# 99 questions/46 to 50

This is part of Ninety-Nine Haskell Problems, based on Ninety-Nine Prolog Problems.

## Logic and Codes

## Problem 46

Define predicates and/2, or/2, nand/2, nor/2, xor/2, impl/2 and equ/2 (for logical equivalence) which succeed or fail according to the result of their respective operations; e.g. and(A,B) will succeed, if and only if both A and B succeed.

A logical expression in two variables can then be written as in the following example: and(or(A,B),nand(A,B)).

Now, write a predicate table/3 which prints the truth table of a given logical expression in two variables.

Example:

(table A B (and A (or A B))) true true true true fail true fail true fail fail fail fail

Example in Haskell:

```
λ> table (\a b -> (and' a (or' a b)))
True True True
True False True
False True False
False False False
```

## Problem 47

Continue Problem 46 by defining and/2, or/2, etc as being operators. This allows to write the logical expression in the more natural way, as in the example: A and (A or not B). Define operator precedence as usual; i.e. as in Java.

Example:

* (table A B (A and (A or not B))) true true true true fail true fail true fail fail fail fail

Example in Haskell:

```
λ> table2 (\a b -> a `and'` (a `or'` not b))
True True True
True False True
False True False
False False False
```

## Problem 48

Generalize Problem 47 in such a way that the logical expression may contain any number of logical variables. Define table/2 in a way that table(List,Expr) prints the truth table for the expression Expr, which contains the logical variables enumerated in List.

Example:

* (table (A,B,C) (A and (B or C) equ A and B or A and C)) true true true true true true fail true true fail true true true fail fail true fail true true true fail true fail true fail fail true true fail fail fail true

Example in Haskell:

```
λ> tablen 3 (\[a,b,c] -> a `and'` (b `or'` c) `equ'` a `and'` b `or'` a `and'` c)
-- infixl 3 `equ'`
True True True True
True True False True
True False True True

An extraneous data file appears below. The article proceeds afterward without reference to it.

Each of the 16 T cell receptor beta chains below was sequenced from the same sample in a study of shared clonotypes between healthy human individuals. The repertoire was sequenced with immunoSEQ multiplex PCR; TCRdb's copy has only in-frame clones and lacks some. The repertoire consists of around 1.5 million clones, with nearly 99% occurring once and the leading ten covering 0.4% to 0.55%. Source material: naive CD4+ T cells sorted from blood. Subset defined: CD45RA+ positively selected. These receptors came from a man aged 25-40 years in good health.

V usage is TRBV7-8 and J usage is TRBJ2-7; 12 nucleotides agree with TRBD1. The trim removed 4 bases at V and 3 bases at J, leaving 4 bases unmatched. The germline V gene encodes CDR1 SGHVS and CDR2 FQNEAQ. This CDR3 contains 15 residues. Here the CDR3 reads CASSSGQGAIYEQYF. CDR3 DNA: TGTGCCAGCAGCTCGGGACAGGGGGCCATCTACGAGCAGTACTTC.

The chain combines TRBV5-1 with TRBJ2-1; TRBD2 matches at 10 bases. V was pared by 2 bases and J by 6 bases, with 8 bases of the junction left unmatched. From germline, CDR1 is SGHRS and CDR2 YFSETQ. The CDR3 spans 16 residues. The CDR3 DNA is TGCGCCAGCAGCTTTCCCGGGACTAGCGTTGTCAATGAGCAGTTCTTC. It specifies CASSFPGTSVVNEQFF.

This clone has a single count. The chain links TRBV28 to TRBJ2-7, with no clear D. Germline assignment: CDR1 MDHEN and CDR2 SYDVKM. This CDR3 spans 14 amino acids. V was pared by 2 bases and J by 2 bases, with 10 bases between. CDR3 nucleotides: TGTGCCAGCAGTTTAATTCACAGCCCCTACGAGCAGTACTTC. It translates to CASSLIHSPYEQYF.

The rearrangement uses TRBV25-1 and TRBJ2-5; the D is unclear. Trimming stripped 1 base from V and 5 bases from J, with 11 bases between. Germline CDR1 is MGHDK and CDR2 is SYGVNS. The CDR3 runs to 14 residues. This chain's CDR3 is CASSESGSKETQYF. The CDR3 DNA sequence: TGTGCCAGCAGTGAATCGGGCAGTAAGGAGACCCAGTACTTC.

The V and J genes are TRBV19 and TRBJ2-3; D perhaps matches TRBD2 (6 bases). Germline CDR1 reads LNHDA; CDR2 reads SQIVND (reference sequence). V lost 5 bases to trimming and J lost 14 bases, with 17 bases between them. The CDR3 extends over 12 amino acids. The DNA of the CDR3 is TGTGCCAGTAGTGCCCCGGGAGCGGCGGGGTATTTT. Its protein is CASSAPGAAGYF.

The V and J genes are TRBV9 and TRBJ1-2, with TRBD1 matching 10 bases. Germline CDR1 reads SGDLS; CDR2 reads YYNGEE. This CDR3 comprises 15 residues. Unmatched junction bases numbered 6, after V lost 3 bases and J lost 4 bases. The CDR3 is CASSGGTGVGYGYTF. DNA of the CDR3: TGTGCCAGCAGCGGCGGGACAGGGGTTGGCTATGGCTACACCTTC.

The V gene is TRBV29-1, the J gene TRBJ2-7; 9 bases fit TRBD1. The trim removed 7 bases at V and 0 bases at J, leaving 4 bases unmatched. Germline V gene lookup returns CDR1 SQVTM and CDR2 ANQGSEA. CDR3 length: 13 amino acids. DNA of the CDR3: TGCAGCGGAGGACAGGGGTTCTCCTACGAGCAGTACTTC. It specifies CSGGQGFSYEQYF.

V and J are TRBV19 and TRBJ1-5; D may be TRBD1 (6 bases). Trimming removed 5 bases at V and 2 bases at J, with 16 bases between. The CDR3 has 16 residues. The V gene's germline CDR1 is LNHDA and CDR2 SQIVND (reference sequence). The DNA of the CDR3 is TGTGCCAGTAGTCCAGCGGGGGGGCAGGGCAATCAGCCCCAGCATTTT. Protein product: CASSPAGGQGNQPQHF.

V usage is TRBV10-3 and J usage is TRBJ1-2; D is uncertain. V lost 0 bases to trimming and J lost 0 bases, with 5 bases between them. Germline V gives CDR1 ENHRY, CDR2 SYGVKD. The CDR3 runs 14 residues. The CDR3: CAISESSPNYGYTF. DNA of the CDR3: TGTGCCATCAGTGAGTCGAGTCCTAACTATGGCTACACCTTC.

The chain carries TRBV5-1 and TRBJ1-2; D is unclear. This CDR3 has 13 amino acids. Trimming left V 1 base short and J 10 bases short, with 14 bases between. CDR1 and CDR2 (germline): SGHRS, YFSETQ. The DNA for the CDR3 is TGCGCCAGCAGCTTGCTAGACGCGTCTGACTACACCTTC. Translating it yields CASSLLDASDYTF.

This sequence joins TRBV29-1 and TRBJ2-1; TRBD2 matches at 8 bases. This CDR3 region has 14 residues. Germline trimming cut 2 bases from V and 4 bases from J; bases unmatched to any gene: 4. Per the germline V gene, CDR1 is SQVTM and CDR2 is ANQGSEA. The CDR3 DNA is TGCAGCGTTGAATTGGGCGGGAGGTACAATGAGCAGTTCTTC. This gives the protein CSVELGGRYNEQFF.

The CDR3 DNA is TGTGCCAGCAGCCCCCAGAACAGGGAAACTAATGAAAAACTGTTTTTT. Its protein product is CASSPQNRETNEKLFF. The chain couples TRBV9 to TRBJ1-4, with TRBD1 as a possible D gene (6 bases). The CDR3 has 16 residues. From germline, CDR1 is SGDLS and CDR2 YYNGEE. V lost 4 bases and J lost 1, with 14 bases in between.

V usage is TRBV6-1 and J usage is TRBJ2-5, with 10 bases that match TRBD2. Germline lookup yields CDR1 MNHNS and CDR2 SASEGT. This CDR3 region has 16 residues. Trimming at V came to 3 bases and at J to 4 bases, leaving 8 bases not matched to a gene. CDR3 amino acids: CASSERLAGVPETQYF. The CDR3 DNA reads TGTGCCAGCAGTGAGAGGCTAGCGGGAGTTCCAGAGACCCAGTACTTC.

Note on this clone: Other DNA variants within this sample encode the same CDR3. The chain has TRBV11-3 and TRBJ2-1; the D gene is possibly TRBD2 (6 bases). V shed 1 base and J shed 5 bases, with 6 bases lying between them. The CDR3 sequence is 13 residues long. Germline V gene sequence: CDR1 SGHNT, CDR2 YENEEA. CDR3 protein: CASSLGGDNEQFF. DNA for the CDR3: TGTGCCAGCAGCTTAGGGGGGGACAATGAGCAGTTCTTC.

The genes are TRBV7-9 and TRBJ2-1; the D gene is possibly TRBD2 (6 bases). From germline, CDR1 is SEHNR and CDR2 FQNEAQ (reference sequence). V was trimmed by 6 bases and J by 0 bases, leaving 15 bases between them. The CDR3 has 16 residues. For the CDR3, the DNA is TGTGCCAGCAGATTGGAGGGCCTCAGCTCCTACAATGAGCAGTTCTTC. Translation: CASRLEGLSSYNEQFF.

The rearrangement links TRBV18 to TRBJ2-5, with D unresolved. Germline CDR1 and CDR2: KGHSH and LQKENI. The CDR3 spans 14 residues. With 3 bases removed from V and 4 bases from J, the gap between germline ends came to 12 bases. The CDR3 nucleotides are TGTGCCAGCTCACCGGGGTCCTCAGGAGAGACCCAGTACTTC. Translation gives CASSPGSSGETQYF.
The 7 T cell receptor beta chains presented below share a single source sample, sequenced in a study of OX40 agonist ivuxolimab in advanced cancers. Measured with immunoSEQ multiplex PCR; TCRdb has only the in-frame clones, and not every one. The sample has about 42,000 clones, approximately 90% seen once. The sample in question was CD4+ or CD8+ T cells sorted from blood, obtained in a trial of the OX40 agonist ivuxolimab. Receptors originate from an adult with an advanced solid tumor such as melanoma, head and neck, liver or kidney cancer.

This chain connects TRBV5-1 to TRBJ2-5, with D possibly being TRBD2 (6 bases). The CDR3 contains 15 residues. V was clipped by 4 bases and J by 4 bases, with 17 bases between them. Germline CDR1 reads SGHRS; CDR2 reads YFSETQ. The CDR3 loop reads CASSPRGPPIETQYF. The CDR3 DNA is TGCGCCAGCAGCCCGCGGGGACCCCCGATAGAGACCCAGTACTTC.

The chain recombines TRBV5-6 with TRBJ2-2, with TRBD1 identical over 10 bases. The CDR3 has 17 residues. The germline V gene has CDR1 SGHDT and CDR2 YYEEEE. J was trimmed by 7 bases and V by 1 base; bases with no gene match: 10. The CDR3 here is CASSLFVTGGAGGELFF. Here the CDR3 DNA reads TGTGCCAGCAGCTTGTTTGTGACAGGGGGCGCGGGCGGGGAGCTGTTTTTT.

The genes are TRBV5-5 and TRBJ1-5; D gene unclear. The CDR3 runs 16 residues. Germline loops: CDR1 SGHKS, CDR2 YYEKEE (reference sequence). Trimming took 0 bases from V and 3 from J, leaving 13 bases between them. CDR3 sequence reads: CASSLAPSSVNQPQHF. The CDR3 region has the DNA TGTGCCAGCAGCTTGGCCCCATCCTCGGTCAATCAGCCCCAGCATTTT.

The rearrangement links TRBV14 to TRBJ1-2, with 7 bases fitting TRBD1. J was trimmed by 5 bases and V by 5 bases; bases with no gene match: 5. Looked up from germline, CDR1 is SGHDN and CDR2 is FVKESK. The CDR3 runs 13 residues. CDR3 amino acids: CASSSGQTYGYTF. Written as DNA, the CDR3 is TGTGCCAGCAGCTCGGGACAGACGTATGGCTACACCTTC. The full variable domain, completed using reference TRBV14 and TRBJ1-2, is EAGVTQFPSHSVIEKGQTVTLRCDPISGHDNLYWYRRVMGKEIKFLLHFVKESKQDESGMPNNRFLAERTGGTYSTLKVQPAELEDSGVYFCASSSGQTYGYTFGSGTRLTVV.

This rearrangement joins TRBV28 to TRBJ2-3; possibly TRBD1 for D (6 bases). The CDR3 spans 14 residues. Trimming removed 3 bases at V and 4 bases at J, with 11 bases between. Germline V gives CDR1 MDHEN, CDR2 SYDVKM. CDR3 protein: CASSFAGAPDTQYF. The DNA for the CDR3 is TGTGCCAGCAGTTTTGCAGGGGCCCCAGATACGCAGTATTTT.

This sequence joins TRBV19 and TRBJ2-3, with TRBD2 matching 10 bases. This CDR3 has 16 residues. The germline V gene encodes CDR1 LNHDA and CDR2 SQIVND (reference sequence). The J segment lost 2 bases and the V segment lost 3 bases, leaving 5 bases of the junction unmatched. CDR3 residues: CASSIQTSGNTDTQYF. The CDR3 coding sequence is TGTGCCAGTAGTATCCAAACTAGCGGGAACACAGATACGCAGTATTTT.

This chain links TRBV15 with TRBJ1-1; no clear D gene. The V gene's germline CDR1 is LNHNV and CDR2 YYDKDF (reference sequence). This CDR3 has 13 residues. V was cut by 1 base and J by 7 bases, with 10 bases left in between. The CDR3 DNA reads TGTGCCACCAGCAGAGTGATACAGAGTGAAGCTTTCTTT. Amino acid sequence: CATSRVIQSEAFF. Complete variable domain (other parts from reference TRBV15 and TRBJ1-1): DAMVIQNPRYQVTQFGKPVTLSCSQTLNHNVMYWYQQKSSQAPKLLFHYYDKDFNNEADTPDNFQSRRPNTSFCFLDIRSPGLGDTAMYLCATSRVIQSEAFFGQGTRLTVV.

True False False True
False True True True
False True False True
False False True True
False False False True
-- infixl 7 `equ'`
True True True True
True True False True
True False True True
True False False False
False True True False
False True False False
False False True False
False False False False
```

## Problem 49

An n-bit Gray code is a sequence of n-bit strings constructed according to certain rules. For example,

n = 1: C(1) = ['0','1']. n = 2: C(2) = ['00','01','11','10']. n = 3: C(3) = ['000','001','011','010',´110´,´111´,´101´,´100´].

Find out the construction rules and write a predicate with the following specification:

% gray(N,C) :- C is the N-bit Gray code

Can you apply the method of "result caching" in order to make the predicate more efficient, when it is to be used repeatedly?

Example in Haskell:

```
λ> gray 3
["000","001","011","010","110","111","101","100"]
```

## Problem 50

We suppose a set of symbols with their frequencies, given as a list of fr(S,F) terms. Example: [fr(a,45),fr(b,13),fr(c,12),fr(d,16),fr(e,9),fr(f,5)]. Our objective is to construct a list hc(S,C) terms, where C is the Huffman code word for the symbol S. In our example, the result could be Hs = [hc(a,'0'), hc(b,'101'), hc(c,'100'), hc(d,'111'), hc(e,'1101'), hc(f,'1100')] [hc(a,'01'),...etc.]. The task shall be performed by the predicate huffman/2 defined as follows:

% huffman(Fs,Hs) :- Hs is the Huffman code table for the frequency table Fs

Example in Haskell:

```
λ> huffman [('a',45),('b',13),('c',12),('d',16),('e',9),('f',5)]
[('a',"0"),('b',"101"),('c',"100"),('d',"111"),('e',"1101"),('f',"1100")]
```